Wednesday, July 13, 2016

What is keratoma?

A keratoma is a benign tumor of the cells that make the hoof. It often occurs between the bones of the foot and the hoof capsule, and can affect either the wall or the sole. It's sometimes caused by injury or poor shoeing, but there may also be a genetic component.

Keratomas are generally removed as soon as they are found, with the wound covered by hoof replacement material. It can take up to a year for the hoof to return to normal. Untreated keratomas can cause bone damage. Most horses that get surgery recover well, but if bone damage is present the prognosis can be guarded.

Tuesday, July 12, 2016

Do horses get corns?

If you've ever had a foot corn, you'll know it's painful, and it's most often caused by an ill fitting shoe.

Horses can also get corns. They occur between the wall and the bar, most often on the inside of the front foot. And guess what? They're caused by...

...ill fitting shoes.

And yes, they're painful. Horses with corns are lame and often have to be put on stall rest. And, of course, the ill fitting or poorly placed shoe has to be removed and replaced. A pad is often put on until the corn heals.

Monday, July 11, 2016

What is canker in horses?

Canker is a hoof disease that's associated with heavy draft horses, and seldom (but not never) seen in light horses. It's an infection and enlargement of horn producing tissues - and we still don't know what causes it. It's most often found at the back, and often isn't found early enough to treat easily - usually by the time it's visible on the outside of the frog it's pretty bad. The horse has to have all of the infected tissue removed and an antibiotic dressing applied daily - often for weeks or months. Many horses with canker are not lame (which also makes it hard to detect) and can even be worked lightly while the wound heals.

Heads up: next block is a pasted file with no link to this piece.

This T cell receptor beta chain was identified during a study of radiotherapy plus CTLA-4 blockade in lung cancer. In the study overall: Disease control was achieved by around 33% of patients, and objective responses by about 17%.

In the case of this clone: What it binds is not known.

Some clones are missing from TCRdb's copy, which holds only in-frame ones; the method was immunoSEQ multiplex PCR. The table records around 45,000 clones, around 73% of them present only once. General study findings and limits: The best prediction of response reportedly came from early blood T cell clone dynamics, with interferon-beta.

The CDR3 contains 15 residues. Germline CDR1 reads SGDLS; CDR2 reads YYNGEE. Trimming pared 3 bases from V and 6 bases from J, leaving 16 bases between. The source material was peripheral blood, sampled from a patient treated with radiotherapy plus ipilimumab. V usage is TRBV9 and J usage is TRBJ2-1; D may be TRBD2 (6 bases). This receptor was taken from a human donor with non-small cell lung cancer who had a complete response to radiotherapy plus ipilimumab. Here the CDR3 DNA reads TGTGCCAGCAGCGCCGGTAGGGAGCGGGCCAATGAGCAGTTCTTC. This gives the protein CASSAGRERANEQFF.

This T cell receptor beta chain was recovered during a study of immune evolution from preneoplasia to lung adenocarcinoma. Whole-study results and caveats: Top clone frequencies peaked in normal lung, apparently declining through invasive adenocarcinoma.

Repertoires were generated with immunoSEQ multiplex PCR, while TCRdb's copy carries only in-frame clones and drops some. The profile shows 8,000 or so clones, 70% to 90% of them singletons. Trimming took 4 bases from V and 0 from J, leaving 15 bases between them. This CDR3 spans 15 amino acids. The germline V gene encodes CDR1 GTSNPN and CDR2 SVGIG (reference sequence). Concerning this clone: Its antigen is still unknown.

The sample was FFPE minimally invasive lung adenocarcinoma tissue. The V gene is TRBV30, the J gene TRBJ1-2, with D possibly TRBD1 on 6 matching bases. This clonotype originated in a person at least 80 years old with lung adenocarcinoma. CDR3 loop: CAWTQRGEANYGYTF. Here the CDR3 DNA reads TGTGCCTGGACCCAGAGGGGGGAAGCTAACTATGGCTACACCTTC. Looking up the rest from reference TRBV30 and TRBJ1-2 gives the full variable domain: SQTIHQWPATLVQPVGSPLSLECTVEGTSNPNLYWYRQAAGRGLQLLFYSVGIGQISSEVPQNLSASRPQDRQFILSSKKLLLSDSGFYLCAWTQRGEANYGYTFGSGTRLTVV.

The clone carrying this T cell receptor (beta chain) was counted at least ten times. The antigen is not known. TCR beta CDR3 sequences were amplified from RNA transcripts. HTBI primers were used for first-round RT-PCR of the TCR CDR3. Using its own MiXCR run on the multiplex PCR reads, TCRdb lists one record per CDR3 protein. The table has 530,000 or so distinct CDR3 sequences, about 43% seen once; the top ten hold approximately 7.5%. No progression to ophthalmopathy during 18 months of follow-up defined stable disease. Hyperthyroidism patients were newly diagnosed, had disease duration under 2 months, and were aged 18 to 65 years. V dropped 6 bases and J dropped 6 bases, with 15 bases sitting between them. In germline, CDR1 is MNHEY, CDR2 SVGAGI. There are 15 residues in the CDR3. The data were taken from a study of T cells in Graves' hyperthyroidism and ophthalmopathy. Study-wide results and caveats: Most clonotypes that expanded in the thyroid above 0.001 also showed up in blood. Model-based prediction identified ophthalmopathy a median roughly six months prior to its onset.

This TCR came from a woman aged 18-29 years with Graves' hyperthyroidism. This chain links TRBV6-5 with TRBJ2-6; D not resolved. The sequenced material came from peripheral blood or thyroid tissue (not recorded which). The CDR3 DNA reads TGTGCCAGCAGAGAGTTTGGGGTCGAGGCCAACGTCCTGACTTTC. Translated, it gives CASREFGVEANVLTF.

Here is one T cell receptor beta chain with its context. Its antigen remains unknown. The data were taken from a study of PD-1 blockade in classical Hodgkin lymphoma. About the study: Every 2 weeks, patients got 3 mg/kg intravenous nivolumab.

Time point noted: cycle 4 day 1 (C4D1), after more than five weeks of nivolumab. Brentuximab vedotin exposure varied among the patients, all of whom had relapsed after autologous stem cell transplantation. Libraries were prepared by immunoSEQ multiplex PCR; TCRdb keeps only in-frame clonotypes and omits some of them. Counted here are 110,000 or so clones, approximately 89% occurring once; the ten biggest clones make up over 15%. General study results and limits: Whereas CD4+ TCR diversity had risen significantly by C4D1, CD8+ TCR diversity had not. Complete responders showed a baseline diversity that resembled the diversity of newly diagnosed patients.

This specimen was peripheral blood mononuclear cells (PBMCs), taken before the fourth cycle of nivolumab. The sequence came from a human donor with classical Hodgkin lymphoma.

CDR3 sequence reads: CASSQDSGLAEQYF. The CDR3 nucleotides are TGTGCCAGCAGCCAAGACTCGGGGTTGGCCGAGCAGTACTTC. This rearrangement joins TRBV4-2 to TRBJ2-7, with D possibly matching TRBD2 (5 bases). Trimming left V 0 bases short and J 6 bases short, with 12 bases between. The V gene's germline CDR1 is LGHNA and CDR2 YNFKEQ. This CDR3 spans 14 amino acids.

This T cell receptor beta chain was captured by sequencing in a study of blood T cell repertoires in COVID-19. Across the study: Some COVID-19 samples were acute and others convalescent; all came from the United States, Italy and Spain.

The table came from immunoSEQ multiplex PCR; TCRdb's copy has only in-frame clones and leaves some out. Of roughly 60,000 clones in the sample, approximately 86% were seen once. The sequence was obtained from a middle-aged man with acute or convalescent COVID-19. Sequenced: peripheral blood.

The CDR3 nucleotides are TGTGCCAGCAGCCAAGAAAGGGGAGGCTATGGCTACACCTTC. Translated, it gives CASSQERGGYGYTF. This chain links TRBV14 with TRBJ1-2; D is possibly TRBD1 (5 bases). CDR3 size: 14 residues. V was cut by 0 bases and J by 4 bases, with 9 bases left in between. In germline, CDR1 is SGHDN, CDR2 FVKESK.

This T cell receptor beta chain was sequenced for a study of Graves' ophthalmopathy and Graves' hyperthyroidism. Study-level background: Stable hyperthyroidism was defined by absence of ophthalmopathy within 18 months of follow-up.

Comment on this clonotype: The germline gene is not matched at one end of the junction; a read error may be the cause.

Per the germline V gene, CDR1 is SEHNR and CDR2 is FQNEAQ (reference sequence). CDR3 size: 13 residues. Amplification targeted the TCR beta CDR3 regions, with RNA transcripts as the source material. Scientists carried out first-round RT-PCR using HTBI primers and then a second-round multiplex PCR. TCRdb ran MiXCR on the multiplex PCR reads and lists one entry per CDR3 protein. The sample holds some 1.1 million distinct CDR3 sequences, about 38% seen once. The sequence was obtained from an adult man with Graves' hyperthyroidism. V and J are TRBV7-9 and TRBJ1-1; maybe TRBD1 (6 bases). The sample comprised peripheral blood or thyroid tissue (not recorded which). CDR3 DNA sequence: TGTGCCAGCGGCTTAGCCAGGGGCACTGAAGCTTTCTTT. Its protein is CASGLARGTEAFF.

Friday, July 8, 2016

What is coon foot?

Coon foot is otherwise known as "Degenerative Suspensory Ligament Desmitis" and is most often seen in gaited horses, especially Peruvian Pasos and Paso Finos, but sometimes occurs in other breeds.

It's also called Passive Suspensory Ligament Failure and Deep Suspensory Ligament Desmitis.

It affects both front legs and sometimes the hind legs as well. The suspensory ligament breaks down under normal weight bearing (In Pasos it's been seen in yearlings), causing the fetlock to drop and joint problems in the pastern. DSLD appears to be hereditary, especially in Pasos (which often have to be euthanized and at best are pasture sound only) - so an animal with DSLD should not be bred (in any case, a mare with coon foot is likely to suffer pain from carrying the extra weight of the foal).

It can sometimes be treated with special shoeing and trimming.

Thursday, July 7, 2016

What is "flat bone?"

Flat bone is an old term for a horse with "flat" legs. Obviously, the bone itself is not flat, but a well-conformed lower leg with round bones and tendons and ligaments in the right place appears flat from the side - this is considered highly desirable for soundness.

Wednesday, July 6, 2016

Why do we say whoah?

Whoa, whoah, ho. I admonished a beginner with "Don't stay stop, say whoah. The horse doesn't understand stop."

But why is it that whoa, ho, or some similar sound seems to show up anywhere horses are used, regardless of the language spoken by the handlers? I did some research - whatever word is used, it's some variant of the 'oh' sound.

The reason? I have no idea. I suppose we could say "It's tradition" but it seems a very widespread tradition. So, I suspect, the 'oh' sound is something horses respond to particularly well. Some horses are trained to ho and others to whoah, but they seem to make the switch easily (Although I always use the one they're specifically trained to if I know what it is).

Put this one down for "tradition" for now.

Tuesday, July 5, 2016

Vacation Pictures!

Skipping the question today to share some pictures from my visit to Bitterroot Ranch in Wyoming.

The Bitterroot ranch Lawn Maintenance Crew - because why use a lawnmower when you have ponies?

Some of the herd in the corral. Yes, there are lots of greys - the ranch breeds Arabians and their primary sire for 15 years was grey...

Look carefully - riding out on the road into beautiful country.

And, of course, we had to go to the rodeo!

Friday, July 1, 2016

What is sex reversal syndrome?

Sex reversal syndrome is a genetic disorder in horses that causes XY embryos to develop female. Most of these mares are infertile and some are obviously intersex. (Some can appear to be normal and produce foals, though, but the syndrome appears to be hereditary).